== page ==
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Java Callable Example


How to use Java Callable to run tasks that actually return results? In this post we’ll show how to use ExecutorService to run tasks in separate threads to compute and return results.


In the following example we’re going to use another feature from fantastic java.util.concurrent package: Callable<T>. The interface is a sister of Runnable, which you could see in action in our previous posts (Java Runnable, Java ExecutorService, and others). There are a couple of differences between them:

  1. Callable<T> returns a Future<T> that will return a result… in the future. :-)
  2. Callable<T> is parametrized with result’s type.
  3. Callable’s method is called call() and may throw an Exception.

To perform our computation we’re going to use ExecutorService‘s. The method for Callables is <T> Future<T> submit(Callable<T>), which just submits given task to the executor for execution in a thread, and returns an object (Future<T>), which will have a result of computation when it’s finished.

Enough talking, here’s the code:


import java.util.LinkedList;
import java.util.List;
import java.util.Random;
import java.util.concurrent.*;

import static java.util.concurrent.TimeUnit.MILLISECONDS;

public class CallableExample {

    private static class ComputingTask implements Callable<Integer> {

        private static int nth = 0;
        private final int id = ++nth;

        public Integer call() throws Exception {
            int value = new Random().nextInt(1000);
            try {
                System.out.printf("Task %d started computing...%n", id);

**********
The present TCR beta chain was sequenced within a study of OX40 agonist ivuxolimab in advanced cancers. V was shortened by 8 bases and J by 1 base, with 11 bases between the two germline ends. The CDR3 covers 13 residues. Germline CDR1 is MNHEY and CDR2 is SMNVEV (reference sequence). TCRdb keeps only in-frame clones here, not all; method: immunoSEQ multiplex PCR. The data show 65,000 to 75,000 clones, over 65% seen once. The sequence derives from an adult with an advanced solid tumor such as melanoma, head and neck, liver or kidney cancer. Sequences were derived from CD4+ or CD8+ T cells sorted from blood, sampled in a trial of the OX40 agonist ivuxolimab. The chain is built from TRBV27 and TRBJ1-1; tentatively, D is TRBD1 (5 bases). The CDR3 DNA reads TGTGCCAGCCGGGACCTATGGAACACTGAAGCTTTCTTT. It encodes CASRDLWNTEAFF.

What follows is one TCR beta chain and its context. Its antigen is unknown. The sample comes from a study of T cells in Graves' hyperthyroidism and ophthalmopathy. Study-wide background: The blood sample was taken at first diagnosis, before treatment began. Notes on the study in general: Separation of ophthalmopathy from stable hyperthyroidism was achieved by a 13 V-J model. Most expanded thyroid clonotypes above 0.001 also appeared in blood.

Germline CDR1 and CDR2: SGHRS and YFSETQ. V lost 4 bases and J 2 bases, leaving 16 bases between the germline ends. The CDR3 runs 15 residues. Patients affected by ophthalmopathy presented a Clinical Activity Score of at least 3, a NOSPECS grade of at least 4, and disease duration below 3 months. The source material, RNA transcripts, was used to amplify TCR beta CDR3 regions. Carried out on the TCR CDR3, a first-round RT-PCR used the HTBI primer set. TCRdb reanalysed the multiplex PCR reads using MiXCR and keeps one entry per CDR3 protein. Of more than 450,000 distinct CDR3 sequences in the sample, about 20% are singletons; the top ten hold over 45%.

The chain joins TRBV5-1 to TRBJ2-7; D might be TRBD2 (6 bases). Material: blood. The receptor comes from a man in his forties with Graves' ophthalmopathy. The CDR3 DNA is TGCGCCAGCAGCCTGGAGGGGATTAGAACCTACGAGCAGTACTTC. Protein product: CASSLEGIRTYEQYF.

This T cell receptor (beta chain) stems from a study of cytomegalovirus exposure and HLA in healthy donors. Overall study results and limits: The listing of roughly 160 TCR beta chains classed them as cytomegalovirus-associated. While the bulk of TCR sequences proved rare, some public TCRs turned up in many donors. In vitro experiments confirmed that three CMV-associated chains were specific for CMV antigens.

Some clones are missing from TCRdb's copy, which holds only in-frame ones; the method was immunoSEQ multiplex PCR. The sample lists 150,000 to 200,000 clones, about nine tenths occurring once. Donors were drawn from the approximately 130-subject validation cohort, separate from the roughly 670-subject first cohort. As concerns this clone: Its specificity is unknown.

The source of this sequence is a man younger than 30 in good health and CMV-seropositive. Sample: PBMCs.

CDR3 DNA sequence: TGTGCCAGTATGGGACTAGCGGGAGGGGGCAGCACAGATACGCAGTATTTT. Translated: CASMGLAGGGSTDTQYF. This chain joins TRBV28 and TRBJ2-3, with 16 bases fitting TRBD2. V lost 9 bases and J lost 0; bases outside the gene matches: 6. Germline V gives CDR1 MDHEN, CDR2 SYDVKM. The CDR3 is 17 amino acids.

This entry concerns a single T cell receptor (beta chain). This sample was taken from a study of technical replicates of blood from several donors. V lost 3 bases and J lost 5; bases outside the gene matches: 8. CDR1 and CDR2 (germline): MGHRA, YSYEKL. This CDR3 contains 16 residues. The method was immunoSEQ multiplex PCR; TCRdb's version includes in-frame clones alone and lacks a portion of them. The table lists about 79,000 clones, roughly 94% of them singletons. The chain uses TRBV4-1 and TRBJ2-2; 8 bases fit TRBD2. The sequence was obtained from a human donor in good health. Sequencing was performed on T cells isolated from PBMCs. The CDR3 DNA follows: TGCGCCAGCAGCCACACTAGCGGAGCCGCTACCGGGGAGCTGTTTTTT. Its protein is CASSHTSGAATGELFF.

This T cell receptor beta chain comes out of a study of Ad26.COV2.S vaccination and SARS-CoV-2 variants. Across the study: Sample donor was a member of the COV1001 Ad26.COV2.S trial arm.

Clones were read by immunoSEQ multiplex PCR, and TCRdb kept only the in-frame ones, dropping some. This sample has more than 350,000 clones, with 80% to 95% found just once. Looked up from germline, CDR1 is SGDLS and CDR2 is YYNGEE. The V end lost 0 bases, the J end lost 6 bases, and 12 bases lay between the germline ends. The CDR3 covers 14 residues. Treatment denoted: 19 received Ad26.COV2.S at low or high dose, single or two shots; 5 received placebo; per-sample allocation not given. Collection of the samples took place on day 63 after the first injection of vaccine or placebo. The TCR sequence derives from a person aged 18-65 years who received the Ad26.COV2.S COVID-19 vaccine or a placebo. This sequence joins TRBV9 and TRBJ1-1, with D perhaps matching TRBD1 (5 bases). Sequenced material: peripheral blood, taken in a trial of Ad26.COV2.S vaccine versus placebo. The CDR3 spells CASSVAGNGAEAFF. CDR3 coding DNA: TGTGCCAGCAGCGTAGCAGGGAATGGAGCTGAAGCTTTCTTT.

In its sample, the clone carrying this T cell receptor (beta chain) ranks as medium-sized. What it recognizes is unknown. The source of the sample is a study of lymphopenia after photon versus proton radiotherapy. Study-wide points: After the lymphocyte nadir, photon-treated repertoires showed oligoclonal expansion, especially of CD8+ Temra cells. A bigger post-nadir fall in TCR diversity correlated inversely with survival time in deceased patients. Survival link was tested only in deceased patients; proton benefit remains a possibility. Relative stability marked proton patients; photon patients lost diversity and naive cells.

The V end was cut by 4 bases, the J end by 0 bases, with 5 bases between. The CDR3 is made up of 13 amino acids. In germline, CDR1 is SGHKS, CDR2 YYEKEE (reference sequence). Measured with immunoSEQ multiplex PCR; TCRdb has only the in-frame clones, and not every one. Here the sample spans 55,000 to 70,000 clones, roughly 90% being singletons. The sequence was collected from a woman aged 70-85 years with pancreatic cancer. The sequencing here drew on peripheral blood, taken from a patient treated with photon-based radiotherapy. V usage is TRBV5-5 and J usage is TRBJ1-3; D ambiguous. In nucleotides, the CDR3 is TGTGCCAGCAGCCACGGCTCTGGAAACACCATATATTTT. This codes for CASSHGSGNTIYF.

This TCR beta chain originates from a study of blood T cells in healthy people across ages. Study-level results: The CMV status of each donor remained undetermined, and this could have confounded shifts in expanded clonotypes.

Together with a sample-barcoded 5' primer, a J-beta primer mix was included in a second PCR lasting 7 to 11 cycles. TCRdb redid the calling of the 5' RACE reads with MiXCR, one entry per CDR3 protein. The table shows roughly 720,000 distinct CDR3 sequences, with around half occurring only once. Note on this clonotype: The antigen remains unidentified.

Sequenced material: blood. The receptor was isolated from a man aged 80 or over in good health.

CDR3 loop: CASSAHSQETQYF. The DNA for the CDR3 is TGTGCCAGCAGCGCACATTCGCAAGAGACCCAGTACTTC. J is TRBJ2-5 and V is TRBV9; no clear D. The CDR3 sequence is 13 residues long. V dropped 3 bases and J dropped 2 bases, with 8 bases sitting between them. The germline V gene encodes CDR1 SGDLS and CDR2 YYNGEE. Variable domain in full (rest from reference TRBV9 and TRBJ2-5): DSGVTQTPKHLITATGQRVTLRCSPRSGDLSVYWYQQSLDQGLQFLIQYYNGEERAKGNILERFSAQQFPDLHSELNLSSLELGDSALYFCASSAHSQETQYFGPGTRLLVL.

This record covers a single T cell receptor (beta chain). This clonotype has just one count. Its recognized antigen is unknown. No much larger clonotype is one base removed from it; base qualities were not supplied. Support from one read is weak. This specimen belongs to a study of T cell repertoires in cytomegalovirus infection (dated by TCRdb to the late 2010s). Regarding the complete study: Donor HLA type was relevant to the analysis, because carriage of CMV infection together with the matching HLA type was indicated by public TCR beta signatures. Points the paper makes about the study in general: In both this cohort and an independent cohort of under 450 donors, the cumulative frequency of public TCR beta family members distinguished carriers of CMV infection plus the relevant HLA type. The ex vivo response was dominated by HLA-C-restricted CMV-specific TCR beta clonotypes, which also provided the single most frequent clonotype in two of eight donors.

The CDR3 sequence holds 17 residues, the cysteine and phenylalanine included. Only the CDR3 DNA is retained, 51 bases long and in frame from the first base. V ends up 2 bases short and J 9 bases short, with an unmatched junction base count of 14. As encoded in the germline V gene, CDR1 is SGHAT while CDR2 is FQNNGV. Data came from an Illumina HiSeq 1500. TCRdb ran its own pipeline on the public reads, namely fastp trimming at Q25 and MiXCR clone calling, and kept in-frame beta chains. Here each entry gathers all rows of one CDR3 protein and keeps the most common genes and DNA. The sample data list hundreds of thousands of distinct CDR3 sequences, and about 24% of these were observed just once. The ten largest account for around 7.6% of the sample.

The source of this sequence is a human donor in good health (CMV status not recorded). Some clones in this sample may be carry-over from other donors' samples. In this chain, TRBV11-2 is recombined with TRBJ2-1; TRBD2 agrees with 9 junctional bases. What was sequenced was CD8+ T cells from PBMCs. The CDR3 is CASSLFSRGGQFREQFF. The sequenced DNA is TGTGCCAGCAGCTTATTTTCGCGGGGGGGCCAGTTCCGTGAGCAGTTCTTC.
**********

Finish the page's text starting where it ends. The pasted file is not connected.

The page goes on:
} catch (InterruptedException e) {
                // ignore interruptions
            System.out.printf("Task %d is returning value: %d%n",
                    id, value);
            return value;

    public static void main(String[] args) {
        ExecutorService executor = Executors.newCachedThreadPool();

        System.out.println("Submitting tasks for execution:");
        List<Future<Integer>> results = new LinkedList<>();
        for (int i = 0; i < 5; ++i) {
            results.add(executor.submit(new ComputingTask()));

        System.out.println("Getting results from futures:");
        for (Future<Integer> result : results) {
            try {
                System.out.printf("computed result: %d%n", result.get());
            } catch (InterruptedException e) {
                System.out.println("Interrupted while waiting for result: "
                        + e.getMessage());
            } catch (ExecutionException e) {
                System.out.println("A task ended up with an exception: "
                        + e.getCause());

        System.out.println("Shutting down the executor.");

As you can see the code is straightforward. We’re creating task, submit them to the executor and collect futures. Later we’re going through futures to get results. To do that we’re using get() method, which blocks and waits for the result. If you don’t want to wait indefinitely long, you can use get(long timeout, TimeUnit unit) that allows to wait only for specified time. There’s also another useful method – isDone(). It allows to check without blocking whether a future already has a result.

Here’s the result of running the above code:

Submitting tasks for execution:
Getting results from futures:
Task 2 started computing...
Task 1 started computing...
Task 4 started computing...
Task 5 started computing...
Task 3 started computing...
Task 5 is returning value: 85
Task 1 is returning value: 117
computed result: 117
Task 3 is returning value: 165
Task 4 is returning value: 405
Task 2 is returning value: 603
computed result: 603
computed result: 165
computed result: 405
computed result: 85
Shutting down the executor.

Nice and useful feature. Stay tuned for more posts about Java Concurrency.

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